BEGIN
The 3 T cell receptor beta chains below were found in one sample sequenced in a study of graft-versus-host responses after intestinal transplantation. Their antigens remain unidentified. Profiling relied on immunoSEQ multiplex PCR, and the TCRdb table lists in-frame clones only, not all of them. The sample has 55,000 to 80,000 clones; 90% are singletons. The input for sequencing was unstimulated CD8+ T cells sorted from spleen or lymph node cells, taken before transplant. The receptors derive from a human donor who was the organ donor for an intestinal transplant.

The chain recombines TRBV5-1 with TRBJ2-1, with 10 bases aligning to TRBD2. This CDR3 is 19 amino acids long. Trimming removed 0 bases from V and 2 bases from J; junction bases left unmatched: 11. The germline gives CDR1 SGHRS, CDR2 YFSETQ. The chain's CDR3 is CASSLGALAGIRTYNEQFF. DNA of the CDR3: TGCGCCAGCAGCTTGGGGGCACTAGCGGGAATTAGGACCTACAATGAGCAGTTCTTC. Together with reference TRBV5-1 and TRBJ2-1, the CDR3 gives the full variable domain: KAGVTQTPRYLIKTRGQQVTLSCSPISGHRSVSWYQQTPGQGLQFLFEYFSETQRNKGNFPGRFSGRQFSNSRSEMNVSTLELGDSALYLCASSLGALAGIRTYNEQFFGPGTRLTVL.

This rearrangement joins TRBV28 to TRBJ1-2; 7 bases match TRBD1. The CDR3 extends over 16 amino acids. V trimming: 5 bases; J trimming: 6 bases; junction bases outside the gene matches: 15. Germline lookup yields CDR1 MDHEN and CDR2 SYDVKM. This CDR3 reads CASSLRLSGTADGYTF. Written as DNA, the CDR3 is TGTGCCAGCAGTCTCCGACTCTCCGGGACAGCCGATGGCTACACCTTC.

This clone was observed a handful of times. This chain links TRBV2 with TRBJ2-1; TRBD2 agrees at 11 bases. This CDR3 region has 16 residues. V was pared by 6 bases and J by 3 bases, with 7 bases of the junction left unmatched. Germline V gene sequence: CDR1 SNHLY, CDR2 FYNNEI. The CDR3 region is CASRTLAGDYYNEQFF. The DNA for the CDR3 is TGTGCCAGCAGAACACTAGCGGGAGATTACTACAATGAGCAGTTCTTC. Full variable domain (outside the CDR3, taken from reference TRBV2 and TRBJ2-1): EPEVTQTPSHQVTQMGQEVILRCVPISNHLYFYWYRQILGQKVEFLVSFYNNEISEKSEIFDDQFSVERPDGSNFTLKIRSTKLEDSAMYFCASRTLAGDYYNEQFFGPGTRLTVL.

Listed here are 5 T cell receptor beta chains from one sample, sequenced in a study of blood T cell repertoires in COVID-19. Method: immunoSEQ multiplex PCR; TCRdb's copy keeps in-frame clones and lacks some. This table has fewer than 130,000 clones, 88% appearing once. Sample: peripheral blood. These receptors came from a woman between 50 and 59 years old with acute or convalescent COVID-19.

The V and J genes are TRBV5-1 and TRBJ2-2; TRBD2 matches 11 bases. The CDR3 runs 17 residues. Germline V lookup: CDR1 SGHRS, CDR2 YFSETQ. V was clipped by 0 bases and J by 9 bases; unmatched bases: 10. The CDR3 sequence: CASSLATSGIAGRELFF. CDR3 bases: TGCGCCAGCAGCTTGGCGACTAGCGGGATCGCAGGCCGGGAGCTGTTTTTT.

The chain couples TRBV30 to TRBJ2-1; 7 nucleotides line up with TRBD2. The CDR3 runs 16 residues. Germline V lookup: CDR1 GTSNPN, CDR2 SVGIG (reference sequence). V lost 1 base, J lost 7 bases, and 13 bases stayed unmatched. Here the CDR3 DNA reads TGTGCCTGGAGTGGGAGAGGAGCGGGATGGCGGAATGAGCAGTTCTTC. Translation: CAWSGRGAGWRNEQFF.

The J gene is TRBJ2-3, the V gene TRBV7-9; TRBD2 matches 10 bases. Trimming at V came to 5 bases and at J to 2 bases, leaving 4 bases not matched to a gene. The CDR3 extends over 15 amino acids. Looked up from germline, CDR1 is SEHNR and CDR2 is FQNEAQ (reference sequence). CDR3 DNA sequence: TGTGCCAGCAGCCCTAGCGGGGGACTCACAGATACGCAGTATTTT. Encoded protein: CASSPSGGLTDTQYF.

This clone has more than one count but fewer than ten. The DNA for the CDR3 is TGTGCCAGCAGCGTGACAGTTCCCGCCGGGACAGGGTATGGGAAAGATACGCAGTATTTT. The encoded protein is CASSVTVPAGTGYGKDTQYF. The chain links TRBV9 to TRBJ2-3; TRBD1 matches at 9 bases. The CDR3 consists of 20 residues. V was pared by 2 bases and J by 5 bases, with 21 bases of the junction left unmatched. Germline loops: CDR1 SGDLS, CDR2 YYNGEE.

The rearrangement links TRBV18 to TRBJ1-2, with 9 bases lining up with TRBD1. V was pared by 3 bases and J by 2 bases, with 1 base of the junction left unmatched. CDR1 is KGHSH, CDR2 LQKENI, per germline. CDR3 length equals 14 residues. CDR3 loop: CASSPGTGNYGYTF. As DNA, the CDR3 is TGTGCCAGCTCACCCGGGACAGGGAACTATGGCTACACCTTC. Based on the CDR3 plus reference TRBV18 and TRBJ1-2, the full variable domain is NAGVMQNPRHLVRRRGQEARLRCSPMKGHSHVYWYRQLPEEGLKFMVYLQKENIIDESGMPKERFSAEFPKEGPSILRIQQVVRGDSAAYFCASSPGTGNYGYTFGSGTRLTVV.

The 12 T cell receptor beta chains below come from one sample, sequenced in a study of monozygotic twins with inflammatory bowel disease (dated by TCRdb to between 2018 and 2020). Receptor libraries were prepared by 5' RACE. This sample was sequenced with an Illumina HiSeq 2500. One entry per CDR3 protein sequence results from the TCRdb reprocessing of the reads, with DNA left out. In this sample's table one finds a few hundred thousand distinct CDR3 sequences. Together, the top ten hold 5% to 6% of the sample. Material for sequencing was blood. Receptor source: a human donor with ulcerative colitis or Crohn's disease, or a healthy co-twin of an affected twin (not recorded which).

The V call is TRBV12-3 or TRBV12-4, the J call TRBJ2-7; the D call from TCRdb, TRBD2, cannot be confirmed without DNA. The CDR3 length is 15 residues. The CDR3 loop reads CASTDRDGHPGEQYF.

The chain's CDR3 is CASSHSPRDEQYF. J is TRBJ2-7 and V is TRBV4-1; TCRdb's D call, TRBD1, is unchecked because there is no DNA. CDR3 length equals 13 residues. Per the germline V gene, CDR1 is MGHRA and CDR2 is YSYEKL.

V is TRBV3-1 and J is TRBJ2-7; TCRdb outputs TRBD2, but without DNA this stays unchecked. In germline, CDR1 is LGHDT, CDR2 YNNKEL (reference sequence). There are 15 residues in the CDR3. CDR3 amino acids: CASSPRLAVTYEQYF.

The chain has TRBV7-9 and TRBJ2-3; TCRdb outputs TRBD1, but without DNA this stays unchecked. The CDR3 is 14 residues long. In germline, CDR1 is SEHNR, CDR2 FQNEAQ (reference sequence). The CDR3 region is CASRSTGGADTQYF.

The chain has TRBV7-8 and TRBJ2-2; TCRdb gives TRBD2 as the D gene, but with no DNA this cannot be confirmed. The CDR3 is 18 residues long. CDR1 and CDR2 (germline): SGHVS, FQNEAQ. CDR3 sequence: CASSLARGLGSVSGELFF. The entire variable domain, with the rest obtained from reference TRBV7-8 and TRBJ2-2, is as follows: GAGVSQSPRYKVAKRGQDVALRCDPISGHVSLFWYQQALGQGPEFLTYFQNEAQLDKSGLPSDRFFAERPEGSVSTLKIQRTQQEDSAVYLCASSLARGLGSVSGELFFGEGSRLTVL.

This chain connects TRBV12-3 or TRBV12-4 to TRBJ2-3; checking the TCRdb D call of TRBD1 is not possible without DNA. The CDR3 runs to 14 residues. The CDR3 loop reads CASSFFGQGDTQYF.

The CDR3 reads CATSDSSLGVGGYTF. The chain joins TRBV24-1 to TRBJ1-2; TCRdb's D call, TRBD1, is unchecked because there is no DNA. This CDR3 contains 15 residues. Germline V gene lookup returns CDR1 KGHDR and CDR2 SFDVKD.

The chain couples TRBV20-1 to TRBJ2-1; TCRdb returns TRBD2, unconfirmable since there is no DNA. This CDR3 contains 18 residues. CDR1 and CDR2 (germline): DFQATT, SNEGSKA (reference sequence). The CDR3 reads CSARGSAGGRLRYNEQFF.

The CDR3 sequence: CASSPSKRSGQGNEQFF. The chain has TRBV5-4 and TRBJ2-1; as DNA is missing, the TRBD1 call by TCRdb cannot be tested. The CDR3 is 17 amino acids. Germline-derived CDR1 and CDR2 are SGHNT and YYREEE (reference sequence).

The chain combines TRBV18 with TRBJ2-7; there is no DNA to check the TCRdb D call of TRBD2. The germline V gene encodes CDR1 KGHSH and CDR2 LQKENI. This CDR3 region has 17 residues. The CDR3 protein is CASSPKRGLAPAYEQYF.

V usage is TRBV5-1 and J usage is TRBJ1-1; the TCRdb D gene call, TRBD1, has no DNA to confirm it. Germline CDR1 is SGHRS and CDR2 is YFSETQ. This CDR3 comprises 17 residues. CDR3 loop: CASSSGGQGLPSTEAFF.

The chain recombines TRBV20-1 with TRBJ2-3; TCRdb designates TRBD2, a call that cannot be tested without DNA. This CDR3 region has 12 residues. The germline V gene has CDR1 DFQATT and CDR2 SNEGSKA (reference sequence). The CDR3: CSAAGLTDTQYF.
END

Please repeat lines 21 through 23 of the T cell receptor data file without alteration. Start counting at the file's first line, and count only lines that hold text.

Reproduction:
The chain combines TRBV18 with TRBJ2-7; there is no DNA to check the TCRdb D call of TRBD2. The germline V gene encodes CDR1 KGHSH and CDR2 LQKENI. This CDR3 region has 17 residues. The CDR3 protein is CASSPKRGLAPAYEQYF.

V usage is TRBV5-1 and J usage is TRBJ1-1; the TCRdb D gene call, TRBD1, has no DNA to confirm it. Germline CDR1 is SGHRS and CDR2 is YFSETQ. This CDR3 comprises 17 residues. CDR3 loop: CASSSGGQGLPSTEAFF.

The chain recombines TRBV20-1 with TRBJ2-3; TCRdb designates TRBD2, a call that cannot be tested without DNA. This CDR3 region has 12 residues. The germline V gene has CDR1 DFQATT and CDR2 SNEGSKA (reference sequence). The CDR3: CSAAGLTDTQYF.